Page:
It’s not all about sourcing calcium when it comes to keeping your bones in shape.
People often worry that vegans can’t get enough calcium, but in reality, it’s easy to hit your daily target without dairy if you choose good alternatives. However, when it comes to looking after our bones, calcium is only one piece of the puzzle. It’s good to be aware of other links between our lifestyles and this aspect of our health.
Calcium without dairy
When you’re looking for the best vegan sources of calcium, you need to take into account the amount of calcium per serving, and how easy it is for your body to absorb. Fortified foods and calcium-set tofu are really rich sources, because they contain lots of calcium and it’s easily absorbed. You can hit your target every day by eating at least two servings of these foods. Each of the following examples has about a third of your daily calcium requirement:
- 200ml (7fl oz) calcium-fortified plant milk
- 200g (7oz) calcium-fortified soya yoghurt
- 70g (2½oz) calcium-set tofu (uncooked weight)
- 2 slices of soya and linseed bread fortified with extra calcium
The calcium in kale, broccoli, Brussels sprouts, pak choi, cauliflower and watercress is also absorbed well, but the amounts of calcium per serving are lower.
Be aware that organic plant milks lack the calcium fortification that makes most other plant milks great alternatives to cows’ milk. If you choose to use homemade, organic or unfortified plant milk, and you don’t eat calcium-fortified foods or calcium-set tofu, you can use a supplement to top-up your intake.
It’s not all about calcium!
Calcium plays an important role in keeping our bones healthy, but it’s not the only factor that we can influence. A well-planned diet, active lifestyle and healthy weight is a winning combination.
If the level of vitamin D in your blood is low, your body is going to struggle to absorb calcium from your diet. In the UK, the general recommendation for all adults is to take a daily supplement containing 10 micrograms of vitamin D during autumn and winter as a minimum, and year-round supplementation is advised for certain groups. Vegans can get their vitamin D from animal-free sources – D3 from lichen and D2.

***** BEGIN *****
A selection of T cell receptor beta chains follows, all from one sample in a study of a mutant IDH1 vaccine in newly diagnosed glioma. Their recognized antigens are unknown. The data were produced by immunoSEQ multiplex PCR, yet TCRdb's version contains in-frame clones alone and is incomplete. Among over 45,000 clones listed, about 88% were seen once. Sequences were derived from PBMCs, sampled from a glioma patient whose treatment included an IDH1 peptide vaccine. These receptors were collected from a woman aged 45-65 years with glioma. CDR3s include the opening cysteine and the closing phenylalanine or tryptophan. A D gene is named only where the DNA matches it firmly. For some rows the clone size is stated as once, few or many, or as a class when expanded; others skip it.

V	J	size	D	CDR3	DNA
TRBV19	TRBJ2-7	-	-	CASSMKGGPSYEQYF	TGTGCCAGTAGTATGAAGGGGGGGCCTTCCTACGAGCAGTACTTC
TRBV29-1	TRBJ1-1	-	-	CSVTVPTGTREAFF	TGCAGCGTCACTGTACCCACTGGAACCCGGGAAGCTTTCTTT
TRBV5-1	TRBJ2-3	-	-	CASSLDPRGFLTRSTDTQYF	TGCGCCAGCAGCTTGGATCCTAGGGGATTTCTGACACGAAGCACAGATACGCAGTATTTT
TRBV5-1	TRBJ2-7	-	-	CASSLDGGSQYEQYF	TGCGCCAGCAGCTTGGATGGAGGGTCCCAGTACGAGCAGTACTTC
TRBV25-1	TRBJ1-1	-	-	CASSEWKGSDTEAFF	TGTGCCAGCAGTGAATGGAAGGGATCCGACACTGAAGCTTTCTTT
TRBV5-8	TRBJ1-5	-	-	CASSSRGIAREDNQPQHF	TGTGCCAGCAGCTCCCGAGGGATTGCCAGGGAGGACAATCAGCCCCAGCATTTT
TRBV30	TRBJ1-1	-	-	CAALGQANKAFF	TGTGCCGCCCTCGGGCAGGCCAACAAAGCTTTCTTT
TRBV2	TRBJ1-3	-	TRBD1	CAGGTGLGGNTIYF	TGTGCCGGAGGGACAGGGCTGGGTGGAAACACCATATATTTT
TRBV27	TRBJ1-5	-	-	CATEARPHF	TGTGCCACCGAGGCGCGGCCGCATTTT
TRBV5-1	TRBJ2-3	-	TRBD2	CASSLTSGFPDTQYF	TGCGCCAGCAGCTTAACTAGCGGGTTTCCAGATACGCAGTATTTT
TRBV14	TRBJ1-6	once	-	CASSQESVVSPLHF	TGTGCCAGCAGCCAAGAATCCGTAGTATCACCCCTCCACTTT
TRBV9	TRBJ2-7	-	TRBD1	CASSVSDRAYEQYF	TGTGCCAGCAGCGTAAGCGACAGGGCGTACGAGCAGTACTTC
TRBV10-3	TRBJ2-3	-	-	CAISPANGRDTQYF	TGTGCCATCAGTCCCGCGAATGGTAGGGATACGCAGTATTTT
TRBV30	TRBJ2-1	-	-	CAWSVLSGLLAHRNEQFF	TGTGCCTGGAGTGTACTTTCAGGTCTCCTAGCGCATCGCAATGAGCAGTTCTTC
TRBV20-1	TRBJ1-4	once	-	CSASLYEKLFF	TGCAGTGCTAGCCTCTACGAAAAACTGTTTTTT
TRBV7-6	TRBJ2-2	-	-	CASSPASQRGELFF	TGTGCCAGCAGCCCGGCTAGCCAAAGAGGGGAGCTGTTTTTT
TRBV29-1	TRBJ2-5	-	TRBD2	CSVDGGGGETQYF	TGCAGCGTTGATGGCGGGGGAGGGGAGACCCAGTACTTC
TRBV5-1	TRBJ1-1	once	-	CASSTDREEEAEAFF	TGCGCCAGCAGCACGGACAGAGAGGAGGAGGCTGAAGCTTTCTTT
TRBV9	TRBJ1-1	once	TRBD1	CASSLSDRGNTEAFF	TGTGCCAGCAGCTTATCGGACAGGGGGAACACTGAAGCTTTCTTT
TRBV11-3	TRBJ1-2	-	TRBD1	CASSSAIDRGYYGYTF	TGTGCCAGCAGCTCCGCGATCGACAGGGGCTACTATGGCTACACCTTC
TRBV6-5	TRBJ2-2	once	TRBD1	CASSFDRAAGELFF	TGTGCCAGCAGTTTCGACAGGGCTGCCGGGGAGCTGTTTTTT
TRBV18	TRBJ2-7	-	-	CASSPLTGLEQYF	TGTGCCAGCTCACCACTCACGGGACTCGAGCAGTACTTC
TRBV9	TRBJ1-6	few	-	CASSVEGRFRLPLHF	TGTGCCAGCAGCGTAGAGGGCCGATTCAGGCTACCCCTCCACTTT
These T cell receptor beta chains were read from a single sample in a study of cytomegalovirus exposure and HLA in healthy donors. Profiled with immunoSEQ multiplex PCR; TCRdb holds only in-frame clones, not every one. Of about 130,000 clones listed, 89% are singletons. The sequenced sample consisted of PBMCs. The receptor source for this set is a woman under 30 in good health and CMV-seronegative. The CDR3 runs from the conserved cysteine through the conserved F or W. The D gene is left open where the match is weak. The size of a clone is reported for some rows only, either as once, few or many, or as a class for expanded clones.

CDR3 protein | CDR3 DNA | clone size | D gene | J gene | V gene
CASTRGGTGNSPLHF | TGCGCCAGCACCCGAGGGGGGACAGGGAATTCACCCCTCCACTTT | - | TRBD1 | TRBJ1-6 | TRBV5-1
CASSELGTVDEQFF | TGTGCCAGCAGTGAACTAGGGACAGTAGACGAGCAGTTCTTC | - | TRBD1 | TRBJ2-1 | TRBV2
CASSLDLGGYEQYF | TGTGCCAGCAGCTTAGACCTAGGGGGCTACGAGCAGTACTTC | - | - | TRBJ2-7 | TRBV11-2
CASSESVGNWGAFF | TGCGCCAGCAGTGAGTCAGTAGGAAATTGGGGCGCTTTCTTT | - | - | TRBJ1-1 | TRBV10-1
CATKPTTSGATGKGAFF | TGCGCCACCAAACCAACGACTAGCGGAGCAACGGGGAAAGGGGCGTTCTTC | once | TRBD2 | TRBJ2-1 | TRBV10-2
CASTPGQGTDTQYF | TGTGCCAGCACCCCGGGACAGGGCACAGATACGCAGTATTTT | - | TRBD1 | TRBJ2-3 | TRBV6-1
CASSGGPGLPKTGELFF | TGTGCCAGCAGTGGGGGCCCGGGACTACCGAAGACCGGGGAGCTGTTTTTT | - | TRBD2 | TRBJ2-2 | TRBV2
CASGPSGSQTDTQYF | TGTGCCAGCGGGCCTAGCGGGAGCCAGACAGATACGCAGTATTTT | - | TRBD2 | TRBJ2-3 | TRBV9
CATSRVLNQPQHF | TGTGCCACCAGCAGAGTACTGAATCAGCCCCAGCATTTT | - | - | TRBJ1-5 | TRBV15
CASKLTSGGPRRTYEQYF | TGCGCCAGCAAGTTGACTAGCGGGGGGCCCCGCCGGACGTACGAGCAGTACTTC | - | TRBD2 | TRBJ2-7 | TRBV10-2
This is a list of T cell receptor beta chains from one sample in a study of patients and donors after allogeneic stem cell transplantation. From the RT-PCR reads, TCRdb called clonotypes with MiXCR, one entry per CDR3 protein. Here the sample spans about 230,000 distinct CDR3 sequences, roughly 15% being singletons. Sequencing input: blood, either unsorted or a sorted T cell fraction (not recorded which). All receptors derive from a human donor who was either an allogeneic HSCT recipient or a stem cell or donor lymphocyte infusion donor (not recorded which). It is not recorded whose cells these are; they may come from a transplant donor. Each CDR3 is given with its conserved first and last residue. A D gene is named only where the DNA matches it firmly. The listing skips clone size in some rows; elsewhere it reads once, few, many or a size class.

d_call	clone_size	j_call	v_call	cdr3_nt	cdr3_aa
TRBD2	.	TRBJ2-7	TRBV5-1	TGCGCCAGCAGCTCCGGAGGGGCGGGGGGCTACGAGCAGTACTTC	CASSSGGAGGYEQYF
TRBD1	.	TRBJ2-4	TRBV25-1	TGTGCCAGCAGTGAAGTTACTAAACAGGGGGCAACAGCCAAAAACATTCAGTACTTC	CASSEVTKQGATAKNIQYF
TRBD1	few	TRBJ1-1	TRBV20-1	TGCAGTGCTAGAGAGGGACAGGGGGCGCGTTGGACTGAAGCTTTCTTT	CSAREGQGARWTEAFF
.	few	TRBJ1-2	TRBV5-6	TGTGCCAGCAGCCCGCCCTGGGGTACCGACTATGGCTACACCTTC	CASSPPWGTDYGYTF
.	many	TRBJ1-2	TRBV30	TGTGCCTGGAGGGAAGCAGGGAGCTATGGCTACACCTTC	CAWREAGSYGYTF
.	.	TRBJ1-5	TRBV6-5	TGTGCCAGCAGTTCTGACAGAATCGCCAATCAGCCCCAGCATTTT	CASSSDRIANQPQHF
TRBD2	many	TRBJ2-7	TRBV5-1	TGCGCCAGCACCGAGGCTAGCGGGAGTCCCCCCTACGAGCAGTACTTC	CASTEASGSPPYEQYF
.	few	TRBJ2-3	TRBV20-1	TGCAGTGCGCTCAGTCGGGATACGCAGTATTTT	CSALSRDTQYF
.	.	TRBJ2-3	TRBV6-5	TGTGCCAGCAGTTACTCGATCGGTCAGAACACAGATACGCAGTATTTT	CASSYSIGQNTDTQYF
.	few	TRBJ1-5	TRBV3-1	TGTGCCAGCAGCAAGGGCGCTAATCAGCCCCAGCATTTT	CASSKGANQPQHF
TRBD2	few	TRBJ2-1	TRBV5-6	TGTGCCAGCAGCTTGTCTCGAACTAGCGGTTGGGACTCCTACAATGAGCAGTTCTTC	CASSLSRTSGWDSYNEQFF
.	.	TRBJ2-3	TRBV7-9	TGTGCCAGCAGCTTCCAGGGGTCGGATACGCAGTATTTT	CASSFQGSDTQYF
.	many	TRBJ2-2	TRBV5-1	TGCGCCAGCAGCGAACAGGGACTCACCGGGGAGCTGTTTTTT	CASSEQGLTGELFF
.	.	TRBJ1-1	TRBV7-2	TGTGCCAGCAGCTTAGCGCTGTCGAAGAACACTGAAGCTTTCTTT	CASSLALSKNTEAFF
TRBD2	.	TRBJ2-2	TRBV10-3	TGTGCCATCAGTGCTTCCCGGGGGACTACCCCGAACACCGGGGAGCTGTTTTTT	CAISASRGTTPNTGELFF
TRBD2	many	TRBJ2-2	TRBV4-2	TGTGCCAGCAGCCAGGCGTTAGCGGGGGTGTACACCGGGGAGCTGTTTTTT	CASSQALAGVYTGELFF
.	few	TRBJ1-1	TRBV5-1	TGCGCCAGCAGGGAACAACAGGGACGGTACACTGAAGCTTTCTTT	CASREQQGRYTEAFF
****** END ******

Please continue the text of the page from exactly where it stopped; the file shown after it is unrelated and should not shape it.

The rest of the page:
This nutrient is also needed for bone health. Brussels sprouts, cabbage, kale, broccoli, spinach and kiwi fruit are good sources of vitamin K – it’s a great reason to eat your greens!
Regularly taking part in the following types of physical activities is a key aspect in helping to keep your bones strong:
- Weight-bearing exercise in which you support your body weight through your feet, legs, hands or arms
- Weight-resisted exercise like strength training that involves pushing against some resistance
In later life, activities that target muscle strength and balance can help to prevent falls.
Body mass index (BMI)
Generally, you’re more likely to break a bone if your BMI is low. The NHS Choices website provides a handy BMI calculator, which can help you to work out if your weight is healthy for your height.
- Make sure that you’re eating a balanced diet containing adequate calcium and including vitamins D and K
- Participate in regular weight-bearing and weight-resisted activities
- Maintain or work towards a healthy BMI
If you’re keen to find out more about all aspects of vegan nutrition, then check out the resources available online at vegansociety.com/nutrition, including the free VNutrition app.
About the author
Heather Russell is passionate about eating well and keeping fit. She trained to be a dietitian to combine her love of science with a desire to help people, and she loves food! She worked in the NHS from 2010-16, and is now using her dietetic skills to support the work of The Vegan Society.